Ephesiansby Robert M. Solomon
Many of us live in highly individualistic modern societies. Even Christians see their salvation in very individualistic ways—me and my God, me and my salvation. But that is a faulty way of thinking. While the Christian faith must be personal, it must not be private; it has social ramifications.
Paul elaborates on how God acts to save us by reconciling us with Him and also with one another. In His ancient plans are blueprints for a new society—the church. Ephesians 2:11–22 introduces three sections with the key words “formerly” (v. 11), “but now” (v. 13), and “consequently” (v. 19). The salvation that brings people near to God and one another has great consequences, which Paul describes in a way that brings purpose and dignity to the church.
Although the Christian faith was built on the older Jewish faith, Gentile Christians were not second-class citizens in the church. They were “fellow citizens with God’s people and also members of his household” (Ephesians 2:19). Thus the status of the Gentiles before their conversion (v. 12) was reversed. Paul describes the church as a kingdom and a family in which Gentiles and everyone else had full citizenship and membership.
The church was also a building established on Christ and His teachings. By faithfully propagating Christ’s teachings, the apostles and prophets had set the foundations in obedience to the Lord. These teachings would later become the Holy Scriptures; hence the unique authority of Scripture in the church. All teachings and prophecies find their meaning and fulfilment in Jesus, and thus He is the chief cornerstone upon whom the church is raised and held together (vv. 20–21).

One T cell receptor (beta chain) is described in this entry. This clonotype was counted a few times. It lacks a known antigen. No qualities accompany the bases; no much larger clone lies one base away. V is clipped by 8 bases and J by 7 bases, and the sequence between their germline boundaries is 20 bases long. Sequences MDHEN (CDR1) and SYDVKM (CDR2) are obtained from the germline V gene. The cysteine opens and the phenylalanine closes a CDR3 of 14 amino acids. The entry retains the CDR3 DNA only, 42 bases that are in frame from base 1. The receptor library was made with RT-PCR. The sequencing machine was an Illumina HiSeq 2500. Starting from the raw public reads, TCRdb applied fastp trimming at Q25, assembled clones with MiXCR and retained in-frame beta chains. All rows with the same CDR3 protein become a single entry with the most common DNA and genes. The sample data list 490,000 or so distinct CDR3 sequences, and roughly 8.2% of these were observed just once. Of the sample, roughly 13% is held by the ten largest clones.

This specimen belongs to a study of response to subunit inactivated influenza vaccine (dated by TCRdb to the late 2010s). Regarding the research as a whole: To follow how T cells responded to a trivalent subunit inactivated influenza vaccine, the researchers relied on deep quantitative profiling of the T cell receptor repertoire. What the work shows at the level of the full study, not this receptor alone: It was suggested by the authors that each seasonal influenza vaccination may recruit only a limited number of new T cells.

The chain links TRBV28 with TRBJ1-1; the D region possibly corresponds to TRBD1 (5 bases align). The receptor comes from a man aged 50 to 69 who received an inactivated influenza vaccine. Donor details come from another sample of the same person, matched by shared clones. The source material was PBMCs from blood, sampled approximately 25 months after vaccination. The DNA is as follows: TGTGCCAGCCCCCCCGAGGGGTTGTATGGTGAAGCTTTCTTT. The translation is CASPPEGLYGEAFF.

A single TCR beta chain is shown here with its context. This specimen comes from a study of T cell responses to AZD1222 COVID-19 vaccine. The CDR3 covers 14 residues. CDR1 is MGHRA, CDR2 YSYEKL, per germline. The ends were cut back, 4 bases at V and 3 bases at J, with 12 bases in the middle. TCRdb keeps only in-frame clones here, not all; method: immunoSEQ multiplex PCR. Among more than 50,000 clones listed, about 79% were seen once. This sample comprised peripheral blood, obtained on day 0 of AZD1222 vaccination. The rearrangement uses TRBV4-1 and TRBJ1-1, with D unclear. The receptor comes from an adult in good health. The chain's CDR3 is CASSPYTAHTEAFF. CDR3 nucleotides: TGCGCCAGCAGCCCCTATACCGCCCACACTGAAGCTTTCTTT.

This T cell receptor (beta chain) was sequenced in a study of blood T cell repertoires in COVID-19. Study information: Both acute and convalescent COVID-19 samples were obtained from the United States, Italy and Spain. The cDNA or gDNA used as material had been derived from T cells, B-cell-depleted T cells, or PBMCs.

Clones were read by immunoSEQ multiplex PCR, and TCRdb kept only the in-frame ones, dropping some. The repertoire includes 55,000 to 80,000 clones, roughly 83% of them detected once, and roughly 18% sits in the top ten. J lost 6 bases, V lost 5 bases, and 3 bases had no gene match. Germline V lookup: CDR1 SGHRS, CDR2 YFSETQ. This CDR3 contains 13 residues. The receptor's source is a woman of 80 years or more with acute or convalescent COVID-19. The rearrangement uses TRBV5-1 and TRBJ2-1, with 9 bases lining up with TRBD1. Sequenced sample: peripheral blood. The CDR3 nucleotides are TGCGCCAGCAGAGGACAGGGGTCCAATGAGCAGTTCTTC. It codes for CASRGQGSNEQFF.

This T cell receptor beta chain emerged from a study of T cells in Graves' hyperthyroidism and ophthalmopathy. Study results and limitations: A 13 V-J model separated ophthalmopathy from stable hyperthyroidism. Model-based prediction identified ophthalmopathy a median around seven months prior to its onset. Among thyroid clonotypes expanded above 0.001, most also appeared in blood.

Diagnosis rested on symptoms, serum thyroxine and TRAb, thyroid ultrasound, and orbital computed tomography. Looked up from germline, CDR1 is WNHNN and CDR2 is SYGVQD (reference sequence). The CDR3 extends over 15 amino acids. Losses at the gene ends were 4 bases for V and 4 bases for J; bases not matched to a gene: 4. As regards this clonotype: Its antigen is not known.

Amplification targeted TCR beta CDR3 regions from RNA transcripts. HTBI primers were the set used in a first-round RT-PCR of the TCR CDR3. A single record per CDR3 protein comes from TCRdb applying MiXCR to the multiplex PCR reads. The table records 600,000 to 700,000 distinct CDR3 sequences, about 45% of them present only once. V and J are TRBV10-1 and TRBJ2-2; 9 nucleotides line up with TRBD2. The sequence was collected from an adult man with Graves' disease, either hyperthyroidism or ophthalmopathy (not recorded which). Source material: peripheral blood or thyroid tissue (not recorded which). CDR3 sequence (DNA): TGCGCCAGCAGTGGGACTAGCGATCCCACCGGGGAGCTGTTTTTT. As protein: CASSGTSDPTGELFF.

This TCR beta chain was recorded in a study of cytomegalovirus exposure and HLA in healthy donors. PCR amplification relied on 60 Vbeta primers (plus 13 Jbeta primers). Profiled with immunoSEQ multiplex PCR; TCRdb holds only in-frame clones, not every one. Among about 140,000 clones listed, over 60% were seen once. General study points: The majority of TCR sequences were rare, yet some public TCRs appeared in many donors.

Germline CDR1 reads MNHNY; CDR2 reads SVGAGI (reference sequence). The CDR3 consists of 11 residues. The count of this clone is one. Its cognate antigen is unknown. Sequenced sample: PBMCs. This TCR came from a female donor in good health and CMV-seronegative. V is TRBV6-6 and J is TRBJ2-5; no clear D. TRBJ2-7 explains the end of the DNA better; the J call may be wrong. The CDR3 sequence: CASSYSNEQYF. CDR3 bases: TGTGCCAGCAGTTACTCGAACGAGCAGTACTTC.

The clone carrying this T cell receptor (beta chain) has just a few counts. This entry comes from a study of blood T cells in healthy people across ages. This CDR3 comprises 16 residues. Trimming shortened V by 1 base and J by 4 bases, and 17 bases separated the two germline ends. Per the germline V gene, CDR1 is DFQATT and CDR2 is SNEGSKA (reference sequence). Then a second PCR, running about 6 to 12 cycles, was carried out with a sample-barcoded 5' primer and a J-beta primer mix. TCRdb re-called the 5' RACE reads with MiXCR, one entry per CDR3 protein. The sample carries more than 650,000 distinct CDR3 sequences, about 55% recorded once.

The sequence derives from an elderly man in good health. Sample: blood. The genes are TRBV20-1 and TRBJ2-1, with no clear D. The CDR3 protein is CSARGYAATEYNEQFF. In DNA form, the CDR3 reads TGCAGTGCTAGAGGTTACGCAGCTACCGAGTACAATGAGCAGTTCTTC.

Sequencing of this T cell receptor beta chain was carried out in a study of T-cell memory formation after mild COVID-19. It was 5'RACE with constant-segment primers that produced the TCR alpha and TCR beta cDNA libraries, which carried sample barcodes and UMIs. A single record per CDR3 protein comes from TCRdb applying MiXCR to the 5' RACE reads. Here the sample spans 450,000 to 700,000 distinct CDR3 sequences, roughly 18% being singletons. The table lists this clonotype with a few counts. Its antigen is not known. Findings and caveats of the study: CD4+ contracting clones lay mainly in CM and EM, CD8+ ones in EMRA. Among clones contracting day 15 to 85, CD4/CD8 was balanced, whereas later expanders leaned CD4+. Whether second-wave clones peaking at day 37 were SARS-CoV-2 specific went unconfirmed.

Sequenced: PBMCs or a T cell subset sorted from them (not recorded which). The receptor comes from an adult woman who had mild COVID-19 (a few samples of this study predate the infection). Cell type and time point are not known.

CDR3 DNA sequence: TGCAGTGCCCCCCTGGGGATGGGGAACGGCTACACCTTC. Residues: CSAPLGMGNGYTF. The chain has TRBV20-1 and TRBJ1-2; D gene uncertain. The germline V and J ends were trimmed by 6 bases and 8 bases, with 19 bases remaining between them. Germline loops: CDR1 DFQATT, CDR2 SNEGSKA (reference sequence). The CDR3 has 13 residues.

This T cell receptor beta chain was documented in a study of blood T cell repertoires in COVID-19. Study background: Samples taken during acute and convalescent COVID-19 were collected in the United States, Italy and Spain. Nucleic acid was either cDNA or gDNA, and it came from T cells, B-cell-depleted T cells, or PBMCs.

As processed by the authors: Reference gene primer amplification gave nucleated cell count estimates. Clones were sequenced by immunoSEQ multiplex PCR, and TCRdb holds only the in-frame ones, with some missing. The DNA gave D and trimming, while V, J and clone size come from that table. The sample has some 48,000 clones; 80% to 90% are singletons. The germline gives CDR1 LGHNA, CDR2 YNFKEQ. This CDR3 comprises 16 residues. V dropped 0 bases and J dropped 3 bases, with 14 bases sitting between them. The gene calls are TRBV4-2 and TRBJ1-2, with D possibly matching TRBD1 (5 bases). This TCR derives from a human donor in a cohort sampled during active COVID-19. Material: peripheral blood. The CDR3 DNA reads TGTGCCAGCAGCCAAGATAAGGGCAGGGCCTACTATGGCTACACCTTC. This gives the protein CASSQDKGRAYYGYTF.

Today, there are no apostles and prophets with such foundational roles and authority. But we are all part of this building (“living stones”, 1 Peter 2:5), built and held together in Christ. He is the unifying Head, and in Him we rise up to be a living temple for the Lord, in which we all serve as priests (Hebrews 13:15; 1 Peter 2:5).
The church is the new temple (made not of stones and mortar, but of people), the dwelling place of God (Ephesians 2:22). This is a wonderfully high view of the church that needs to be recovered through the recommitment and submission of the church to its living Head.
The church is a kingdom, a family, and a temple. How do these truths affect the way you and your fellow church members relate to God, one another, and the world?
Believers in church are “joined together” and “built together” (Ephesians 2:21). How should this be experienced and how can it be strengthened?